Saturday, February 22, 2014

POW! BLAM!: Superheroes and Judgement at the Speed of the Flash

I recently discovered a new superpower. I have an uncanny knack for giving people, in most situations, the benefit of the doubt. It’s apparently a rare gift, especially online but also on our roads, in our churches, and in our superhero movies.

Call me: Slow Judge. I’m sketching out what my costume should look like. The world needs me now more than ever. For the non-Comic Book Nerd out there, here’s the latest reason I had to go change in a phone booth to protect the world from the Legion of Snap Snarks.

Talented young actor with a sculpted bod Michael B. Jordan has been announced to portray The Human Torch in the upcoming reboot of Marvel’s Fantastic Four. Comic fanboys across seven star systems have raised a stink about it because Jordan is African-American, but Johnny Storm has been portrayed as a honkey since Fantastic Four #1 back in 1961.

Next thing you know, every perturbed fanboy has been deemed a Racist. With the capital R.

If the original storyline is followed, Johnny Storm and Sue Storm are siblings. Sue Storm in the movie will be portrayed by Kate Mara, a beautiful if pasty white girl. The apoplectic and judgemental mob, buttressed by pop culture “journalists” like Noah Berlatsky at The Atlantic have decided that anyone who has even a moment’s pause that Michael B. Jordan and Kata Mara might be bloodkin should be reported to the Southern Poverty Law Center and placed on a watch list.

Johnny Storm was white for 53 years. Isn’t it even a teensy bit reasonable for a person to need more than 53 seconds to adjust to his getting a new skin color?

When Denzel Washington and Keanu Reeves were cast as half-brothers in Kenneth Branagh’s version of Much Ado About Nothing, I confess to having an initial guffaw. It seemed a bit odd. But there was no Twitter account through which I could instantly share this reaction. So instead, I just watched the dang film, and five minutes after my first guffaw, I was past it and onto just laughing at how the frick Keanu Reeves got cast in this AND Dangerous Liasons while sounding like he’d just hung ten on a wicked killer wave off the coast of Hawaii. (I hope that doesn’t make me Surfist.)

When Long Duck Dong stays with the Baker family, I'm apparently a Racist if I don't instantly assume he's blood-kin.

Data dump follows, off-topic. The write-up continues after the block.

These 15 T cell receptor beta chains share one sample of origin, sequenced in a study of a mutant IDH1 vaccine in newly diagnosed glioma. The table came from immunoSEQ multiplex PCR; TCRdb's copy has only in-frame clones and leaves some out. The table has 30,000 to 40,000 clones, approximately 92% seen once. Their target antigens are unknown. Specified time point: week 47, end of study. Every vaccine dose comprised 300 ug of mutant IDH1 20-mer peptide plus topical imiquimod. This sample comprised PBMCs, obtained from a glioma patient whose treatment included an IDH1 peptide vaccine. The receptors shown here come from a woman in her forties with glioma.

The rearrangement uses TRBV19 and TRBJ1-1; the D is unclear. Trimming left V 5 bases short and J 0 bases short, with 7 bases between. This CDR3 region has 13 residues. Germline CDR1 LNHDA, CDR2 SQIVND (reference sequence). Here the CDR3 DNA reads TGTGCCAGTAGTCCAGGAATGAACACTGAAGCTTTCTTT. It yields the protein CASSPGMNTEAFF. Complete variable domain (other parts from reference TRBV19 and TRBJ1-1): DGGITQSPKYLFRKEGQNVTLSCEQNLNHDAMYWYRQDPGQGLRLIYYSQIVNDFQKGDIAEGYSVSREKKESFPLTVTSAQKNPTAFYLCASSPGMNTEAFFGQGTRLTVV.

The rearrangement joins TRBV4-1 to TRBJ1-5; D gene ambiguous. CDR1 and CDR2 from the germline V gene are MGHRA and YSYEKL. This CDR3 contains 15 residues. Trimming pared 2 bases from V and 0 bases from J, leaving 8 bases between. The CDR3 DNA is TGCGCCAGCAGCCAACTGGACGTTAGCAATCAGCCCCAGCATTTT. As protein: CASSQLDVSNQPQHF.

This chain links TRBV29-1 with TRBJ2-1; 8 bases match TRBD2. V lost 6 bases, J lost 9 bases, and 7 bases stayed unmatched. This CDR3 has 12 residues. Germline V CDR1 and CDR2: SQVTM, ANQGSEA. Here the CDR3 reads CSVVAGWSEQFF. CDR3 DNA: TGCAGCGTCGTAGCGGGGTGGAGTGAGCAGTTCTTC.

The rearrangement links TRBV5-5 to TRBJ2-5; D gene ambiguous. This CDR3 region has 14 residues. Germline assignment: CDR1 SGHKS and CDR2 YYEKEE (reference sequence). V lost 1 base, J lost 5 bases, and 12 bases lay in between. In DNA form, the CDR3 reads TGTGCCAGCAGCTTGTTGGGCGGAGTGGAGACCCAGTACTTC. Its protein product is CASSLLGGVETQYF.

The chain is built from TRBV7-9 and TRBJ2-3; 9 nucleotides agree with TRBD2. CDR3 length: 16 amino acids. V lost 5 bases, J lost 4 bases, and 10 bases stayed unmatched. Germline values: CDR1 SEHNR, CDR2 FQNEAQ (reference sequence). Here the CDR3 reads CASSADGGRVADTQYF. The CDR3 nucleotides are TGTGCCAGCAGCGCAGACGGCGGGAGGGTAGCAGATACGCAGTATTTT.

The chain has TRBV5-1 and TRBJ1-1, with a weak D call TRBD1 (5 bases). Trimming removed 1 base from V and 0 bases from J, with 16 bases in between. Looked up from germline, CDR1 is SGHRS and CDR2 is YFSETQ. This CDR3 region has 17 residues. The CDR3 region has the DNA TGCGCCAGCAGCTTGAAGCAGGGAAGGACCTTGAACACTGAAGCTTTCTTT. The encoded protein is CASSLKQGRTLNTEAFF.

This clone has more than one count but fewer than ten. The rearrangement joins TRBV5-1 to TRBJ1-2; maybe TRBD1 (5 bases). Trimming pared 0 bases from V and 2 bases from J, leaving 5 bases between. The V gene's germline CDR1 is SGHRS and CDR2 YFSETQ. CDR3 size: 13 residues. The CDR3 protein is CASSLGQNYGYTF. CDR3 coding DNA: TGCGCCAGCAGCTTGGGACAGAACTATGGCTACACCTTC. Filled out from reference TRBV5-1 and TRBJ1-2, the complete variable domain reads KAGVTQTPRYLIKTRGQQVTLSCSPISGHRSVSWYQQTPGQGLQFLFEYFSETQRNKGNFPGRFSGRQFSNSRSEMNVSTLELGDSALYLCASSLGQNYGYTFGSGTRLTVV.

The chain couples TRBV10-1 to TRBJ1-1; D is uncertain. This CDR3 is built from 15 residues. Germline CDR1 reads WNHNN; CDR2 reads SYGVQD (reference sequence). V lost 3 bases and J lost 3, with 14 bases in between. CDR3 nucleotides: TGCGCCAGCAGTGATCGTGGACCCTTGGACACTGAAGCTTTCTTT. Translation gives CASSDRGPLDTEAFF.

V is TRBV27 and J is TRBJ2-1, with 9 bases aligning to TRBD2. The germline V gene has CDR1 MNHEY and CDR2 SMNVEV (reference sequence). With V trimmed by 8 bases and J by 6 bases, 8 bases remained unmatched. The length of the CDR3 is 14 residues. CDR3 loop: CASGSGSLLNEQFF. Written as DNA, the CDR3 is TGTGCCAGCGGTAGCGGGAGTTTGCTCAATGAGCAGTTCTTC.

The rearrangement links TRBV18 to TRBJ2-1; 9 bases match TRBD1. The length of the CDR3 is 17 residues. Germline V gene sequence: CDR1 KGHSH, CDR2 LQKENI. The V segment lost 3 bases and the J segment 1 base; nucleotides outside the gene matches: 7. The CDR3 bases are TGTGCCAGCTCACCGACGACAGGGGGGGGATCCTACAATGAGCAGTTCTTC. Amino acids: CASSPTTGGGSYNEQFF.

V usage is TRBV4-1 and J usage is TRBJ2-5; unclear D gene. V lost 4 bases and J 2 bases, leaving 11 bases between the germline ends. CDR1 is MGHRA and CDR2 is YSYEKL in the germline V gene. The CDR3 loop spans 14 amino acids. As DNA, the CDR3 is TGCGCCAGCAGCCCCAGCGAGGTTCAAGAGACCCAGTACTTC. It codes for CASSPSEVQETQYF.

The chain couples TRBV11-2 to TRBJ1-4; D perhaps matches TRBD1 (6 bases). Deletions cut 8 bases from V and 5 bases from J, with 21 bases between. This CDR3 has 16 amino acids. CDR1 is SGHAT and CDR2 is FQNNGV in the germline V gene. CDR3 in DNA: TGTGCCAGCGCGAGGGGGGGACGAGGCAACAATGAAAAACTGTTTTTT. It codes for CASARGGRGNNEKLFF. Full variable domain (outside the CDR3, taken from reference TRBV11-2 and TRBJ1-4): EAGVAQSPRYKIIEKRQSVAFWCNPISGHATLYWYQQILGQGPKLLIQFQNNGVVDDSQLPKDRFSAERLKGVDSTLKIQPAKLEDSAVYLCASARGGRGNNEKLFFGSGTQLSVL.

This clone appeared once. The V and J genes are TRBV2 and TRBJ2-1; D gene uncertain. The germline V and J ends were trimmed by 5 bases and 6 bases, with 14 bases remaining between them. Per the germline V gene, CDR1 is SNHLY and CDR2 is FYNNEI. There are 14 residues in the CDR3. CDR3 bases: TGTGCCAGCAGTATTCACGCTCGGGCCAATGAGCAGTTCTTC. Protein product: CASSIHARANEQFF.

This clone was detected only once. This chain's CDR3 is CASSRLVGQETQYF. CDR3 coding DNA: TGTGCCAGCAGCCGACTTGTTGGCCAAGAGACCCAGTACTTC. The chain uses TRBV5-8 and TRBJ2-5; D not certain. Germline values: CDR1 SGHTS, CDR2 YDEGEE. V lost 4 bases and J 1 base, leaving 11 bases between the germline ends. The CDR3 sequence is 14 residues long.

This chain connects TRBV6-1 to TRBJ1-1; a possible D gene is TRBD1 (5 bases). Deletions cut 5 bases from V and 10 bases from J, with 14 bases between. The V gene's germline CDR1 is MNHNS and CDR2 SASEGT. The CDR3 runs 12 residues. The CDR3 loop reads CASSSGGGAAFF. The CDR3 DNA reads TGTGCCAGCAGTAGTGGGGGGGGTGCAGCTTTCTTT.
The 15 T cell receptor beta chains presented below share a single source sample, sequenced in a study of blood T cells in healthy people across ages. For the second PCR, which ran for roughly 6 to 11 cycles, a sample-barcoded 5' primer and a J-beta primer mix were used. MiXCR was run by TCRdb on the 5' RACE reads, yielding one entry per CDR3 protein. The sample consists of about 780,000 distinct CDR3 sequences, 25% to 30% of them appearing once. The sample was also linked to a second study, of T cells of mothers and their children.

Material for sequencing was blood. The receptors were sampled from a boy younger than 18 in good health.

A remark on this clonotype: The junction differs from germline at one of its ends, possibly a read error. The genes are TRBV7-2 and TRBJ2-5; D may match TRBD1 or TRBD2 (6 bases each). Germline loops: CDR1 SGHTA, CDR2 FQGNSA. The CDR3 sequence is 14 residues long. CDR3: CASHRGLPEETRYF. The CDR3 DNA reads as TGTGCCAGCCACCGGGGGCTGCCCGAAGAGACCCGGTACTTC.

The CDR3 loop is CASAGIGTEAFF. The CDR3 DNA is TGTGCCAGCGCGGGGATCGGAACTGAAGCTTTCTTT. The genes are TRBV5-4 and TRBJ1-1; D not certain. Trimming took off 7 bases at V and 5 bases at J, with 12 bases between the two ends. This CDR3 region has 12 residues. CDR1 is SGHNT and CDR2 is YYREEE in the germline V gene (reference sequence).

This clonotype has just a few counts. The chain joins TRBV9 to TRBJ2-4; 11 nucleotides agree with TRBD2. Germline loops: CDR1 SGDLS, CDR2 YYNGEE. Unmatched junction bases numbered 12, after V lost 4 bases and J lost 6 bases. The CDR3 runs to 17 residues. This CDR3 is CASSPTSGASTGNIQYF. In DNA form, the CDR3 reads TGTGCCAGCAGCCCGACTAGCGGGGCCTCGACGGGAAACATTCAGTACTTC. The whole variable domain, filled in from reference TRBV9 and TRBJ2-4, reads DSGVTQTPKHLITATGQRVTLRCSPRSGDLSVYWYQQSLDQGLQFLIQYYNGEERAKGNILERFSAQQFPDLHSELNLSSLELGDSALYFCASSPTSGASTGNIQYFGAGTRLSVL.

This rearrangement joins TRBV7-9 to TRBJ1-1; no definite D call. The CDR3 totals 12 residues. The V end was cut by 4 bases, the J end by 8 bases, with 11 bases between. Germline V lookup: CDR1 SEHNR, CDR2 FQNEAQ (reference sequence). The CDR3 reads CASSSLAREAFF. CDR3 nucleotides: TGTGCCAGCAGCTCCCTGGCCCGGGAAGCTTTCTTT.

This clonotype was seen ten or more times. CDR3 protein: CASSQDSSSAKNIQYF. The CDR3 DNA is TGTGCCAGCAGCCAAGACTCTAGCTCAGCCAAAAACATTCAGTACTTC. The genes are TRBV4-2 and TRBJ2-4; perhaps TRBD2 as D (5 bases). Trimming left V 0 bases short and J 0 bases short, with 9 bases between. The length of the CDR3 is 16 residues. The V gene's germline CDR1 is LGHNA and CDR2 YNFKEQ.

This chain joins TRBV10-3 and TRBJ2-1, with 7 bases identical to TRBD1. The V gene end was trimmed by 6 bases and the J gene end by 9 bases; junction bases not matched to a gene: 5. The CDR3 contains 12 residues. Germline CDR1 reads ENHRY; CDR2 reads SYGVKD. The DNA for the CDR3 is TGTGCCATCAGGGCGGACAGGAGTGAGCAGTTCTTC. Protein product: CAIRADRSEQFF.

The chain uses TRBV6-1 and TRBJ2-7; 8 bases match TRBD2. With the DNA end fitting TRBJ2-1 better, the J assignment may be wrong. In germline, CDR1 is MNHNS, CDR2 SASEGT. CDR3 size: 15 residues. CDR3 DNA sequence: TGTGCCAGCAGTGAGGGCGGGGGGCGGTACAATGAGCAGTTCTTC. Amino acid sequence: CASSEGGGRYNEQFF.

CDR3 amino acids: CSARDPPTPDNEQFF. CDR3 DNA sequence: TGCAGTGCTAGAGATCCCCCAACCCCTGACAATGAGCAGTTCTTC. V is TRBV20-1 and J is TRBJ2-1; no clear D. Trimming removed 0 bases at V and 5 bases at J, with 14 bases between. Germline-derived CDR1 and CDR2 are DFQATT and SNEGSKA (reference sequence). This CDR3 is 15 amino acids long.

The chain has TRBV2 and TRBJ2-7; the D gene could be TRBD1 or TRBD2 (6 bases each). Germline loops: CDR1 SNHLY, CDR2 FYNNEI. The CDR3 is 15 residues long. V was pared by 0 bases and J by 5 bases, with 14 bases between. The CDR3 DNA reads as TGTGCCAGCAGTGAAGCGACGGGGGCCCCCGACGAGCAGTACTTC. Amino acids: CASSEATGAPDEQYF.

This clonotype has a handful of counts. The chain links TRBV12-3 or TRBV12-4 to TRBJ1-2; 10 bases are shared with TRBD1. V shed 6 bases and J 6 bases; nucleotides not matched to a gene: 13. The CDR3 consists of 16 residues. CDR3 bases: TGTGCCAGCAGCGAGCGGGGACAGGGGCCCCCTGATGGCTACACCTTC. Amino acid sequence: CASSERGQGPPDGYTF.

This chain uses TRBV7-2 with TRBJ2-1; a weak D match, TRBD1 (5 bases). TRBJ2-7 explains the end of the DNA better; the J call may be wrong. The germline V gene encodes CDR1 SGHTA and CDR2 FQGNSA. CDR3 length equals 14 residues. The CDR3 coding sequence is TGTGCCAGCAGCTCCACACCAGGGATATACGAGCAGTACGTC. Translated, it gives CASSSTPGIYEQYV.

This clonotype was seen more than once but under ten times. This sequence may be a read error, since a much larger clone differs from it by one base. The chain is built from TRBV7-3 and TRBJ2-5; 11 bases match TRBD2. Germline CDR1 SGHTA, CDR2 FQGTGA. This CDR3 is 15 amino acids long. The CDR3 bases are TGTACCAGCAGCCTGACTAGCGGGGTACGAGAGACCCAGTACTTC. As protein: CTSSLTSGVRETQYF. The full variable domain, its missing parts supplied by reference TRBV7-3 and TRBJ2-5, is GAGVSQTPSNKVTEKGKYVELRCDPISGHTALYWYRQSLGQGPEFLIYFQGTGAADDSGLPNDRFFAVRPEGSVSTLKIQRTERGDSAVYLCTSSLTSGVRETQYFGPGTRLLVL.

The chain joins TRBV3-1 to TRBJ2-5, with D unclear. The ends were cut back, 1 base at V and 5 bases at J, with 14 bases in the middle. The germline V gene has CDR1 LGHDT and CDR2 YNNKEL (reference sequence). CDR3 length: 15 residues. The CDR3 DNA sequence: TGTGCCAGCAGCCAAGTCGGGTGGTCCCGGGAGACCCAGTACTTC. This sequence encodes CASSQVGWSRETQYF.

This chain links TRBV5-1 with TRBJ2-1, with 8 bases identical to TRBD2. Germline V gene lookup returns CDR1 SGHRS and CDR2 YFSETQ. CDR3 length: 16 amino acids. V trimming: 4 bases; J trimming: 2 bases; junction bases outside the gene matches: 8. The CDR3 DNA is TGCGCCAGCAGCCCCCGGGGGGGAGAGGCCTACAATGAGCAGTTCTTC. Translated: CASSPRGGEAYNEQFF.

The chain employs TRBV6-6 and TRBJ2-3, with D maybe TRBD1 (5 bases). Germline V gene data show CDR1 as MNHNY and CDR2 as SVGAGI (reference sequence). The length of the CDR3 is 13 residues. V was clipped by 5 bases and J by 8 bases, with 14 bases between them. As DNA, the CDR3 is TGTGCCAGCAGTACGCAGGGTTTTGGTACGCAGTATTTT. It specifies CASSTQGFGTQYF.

Yes, given a few minutes and a reasonably open mind, most rational people can work through casting that doesn’t match up with their preconceptions of a character. If Bob can do this with Tom Cruise and Jack Reacher, anything is possible.

But what if Wonder Woman was played by Johnny Weir?
Or Anna Kendrick was cast to play Spider-Man?
What if Denzel Washington was cast to play Bruce Lee?
Or Rush Limbaugh hired to portray Queen Latifah?

If Danny DeVito and Arnold Schwarzenegger can be Twins, and if Edward Norton and Brad Pitt can be the same person, and if Cate Blanchett can be Bob Dylan, then surely there are more things in Hollywood and earth than are dreamt of in our philosophy. Zack Snyder obsessed to make Watchmen an almost frame-for-frame homage to the comic and created a lesser product for it, so I get how fanboys miss the point... a lot.

Hollywood is about make-believe and suspension of all kinds of disbelief. But can’t we have a minute to adjust to the unexpected? Does needing a moment to think of Michael B. Jordan and Kata Mara as having emerged from the same womb make someone Racist?

I would initially blanch if Matt Damon were cast to play The Falcon, or if Willie Robertson were cast as The Black Panther. I’d get over it, but it would take me a few sips of water first. Can’t I be a little bit flummoxed, for a tiny slice of time, without being a Racist?

The real moral of the story here is two-fold: (a) Ninety-plus percent of Twitter stream-of-consciousness rants are incredibly foolish and can boomerang on the ranter with unpredictable consequences, and (b) people who use the insta-rants of a few handfuls of goobers on Twitter as some sign of dangerous cultural opinion -- or as anything at all, really -- are desperate to remind themselves how superior they are to mere mortals.

And no superhero in the world is fast enough to protect you from either of these evil forces.

2 comments:

G. B. Miller said...

Unfortunately, the majority of comic geeks hate change. Of any kind. In their beloved comics.

To be honest, this might actually make me go see one of those comic adaptations for the first time in my life.

Robert Berman said...

Celebrated 80s Fantastic Four writer/artist John Byrne took heat when he noted that Jessica Alba, cast as Sue Storm in the previous FF movies, looked like a brunette who dyed her hair blonde, which suggests a different sort of character than the Teutonic natural blonde Sue Storm (like her brother Johnny) was supposed to be. Silver Age comic books were really into blonde characters to allow for easy cross-artist identification in four-color art: Captain America, Supergirl, Power Girl, Saturn Girl, Liberty Belle, Element Lad, Braniac 5, Marionette, the Flash 2.0, Green Lantern 1.0, Henry Pym, Thor, Angel, Val Cooper, etc.

Conversely, when Michael Clarke Duncan was cast as mob boss Kingpin in the Daredevil movie, one heard howls of, "Oh, so you think black people are criminals?!" Sometimes you just can't win for trying.